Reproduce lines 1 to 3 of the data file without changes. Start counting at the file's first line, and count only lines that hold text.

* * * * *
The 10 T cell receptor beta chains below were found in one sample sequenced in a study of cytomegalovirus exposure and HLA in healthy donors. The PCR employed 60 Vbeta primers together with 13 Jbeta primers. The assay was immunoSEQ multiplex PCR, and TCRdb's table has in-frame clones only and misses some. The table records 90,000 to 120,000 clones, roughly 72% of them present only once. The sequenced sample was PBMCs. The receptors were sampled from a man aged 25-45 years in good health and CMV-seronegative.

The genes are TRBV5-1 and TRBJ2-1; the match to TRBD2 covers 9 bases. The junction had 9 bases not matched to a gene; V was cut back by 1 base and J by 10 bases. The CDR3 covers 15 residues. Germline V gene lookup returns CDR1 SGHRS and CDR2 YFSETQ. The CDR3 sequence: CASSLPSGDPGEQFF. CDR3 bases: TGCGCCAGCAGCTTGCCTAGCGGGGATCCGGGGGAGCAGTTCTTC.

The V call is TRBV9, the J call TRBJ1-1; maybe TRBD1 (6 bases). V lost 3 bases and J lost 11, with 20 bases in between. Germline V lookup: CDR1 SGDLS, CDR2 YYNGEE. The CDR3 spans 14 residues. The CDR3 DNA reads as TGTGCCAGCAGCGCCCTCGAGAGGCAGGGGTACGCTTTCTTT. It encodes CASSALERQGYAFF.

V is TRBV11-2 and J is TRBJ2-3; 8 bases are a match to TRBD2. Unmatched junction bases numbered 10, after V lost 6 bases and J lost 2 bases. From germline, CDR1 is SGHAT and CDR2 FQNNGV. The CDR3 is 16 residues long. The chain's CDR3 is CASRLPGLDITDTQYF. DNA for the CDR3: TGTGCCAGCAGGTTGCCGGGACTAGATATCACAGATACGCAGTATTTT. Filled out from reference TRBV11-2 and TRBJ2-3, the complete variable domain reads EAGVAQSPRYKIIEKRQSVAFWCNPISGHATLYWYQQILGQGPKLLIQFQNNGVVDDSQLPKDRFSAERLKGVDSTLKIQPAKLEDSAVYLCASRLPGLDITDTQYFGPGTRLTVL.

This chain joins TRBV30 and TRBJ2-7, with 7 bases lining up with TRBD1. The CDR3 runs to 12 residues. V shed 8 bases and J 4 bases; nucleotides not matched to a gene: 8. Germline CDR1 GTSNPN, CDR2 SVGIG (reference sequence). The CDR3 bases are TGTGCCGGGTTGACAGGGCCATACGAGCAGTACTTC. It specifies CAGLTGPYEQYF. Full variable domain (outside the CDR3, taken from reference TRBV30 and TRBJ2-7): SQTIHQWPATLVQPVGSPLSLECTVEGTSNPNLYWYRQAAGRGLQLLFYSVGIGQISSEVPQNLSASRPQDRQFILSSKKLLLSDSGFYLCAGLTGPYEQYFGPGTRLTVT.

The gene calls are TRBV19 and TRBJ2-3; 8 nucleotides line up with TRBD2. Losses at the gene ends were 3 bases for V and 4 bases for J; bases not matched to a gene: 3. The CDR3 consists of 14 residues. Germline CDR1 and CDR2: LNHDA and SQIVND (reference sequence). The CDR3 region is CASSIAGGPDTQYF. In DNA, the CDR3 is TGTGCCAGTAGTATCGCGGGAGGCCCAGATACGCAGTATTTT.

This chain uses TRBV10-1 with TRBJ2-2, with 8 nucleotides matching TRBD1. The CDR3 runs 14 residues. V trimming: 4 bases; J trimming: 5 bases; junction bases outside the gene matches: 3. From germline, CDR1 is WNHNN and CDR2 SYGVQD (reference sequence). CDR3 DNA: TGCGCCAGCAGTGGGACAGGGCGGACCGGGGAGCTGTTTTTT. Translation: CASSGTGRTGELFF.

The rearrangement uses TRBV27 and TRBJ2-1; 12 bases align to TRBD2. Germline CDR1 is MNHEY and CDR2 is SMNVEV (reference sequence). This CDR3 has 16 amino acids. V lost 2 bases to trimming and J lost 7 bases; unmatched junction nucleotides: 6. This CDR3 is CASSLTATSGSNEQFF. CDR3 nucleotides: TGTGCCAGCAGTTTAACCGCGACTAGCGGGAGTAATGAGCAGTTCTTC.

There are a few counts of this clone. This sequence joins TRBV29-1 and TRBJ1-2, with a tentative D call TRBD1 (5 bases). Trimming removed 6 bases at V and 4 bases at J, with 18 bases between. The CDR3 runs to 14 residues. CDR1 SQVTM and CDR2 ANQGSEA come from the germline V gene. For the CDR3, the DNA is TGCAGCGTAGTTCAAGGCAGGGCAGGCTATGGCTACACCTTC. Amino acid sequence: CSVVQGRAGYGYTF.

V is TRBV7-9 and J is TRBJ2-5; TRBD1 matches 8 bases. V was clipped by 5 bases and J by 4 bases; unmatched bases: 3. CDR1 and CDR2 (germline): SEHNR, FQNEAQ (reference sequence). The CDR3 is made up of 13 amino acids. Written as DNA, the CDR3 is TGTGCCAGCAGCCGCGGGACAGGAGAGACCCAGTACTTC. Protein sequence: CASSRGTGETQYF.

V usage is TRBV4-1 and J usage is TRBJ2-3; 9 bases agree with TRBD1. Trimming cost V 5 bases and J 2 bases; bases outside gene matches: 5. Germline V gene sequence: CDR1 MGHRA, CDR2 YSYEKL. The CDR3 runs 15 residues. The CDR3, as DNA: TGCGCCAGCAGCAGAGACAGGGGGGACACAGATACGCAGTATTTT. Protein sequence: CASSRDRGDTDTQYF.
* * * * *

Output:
The 10 T cell receptor beta chains below were found in one sample sequenced in a study of cytomegalovirus exposure and HLA in healthy donors. The PCR employed 60 Vbeta primers together with 13 Jbeta primers. The assay was immunoSEQ multiplex PCR, and TCRdb's table has in-frame clones only and misses some. The table records 90,000 to 120,000 clones, roughly 72% of them present only once. The sequenced sample was PBMCs. The receptors were sampled from a man aged 25-45 years in good health and CMV-seronegative.

The genes are TRBV5-1 and TRBJ2-1; the match to TRBD2 covers 9 bases. The junction had 9 bases not matched to a gene; V was cut back by 1 base and J by 10 bases. The CDR3 covers 15 residues. Germline V gene lookup returns CDR1 SGHRS and CDR2 YFSETQ. The CDR3 sequence: CASSLPSGDPGEQFF. CDR3 bases: TGCGCCAGCAGCTTGCCTAGCGGGGATCCGGGGGAGCAGTTCTTC.

The V call is TRBV9, the J call TRBJ1-1; maybe TRBD1 (6 bases). V lost 3 bases and J lost 11, with 20 bases in between. Germline V lookup: CDR1 SGDLS, CDR2 YYNGEE. The CDR3 spans 14 residues. The CDR3 DNA reads as TGTGCCAGCAGCGCCCTCGAGAGGCAGGGGTACGCTTTCTTT. It encodes CASSALERQGYAFF.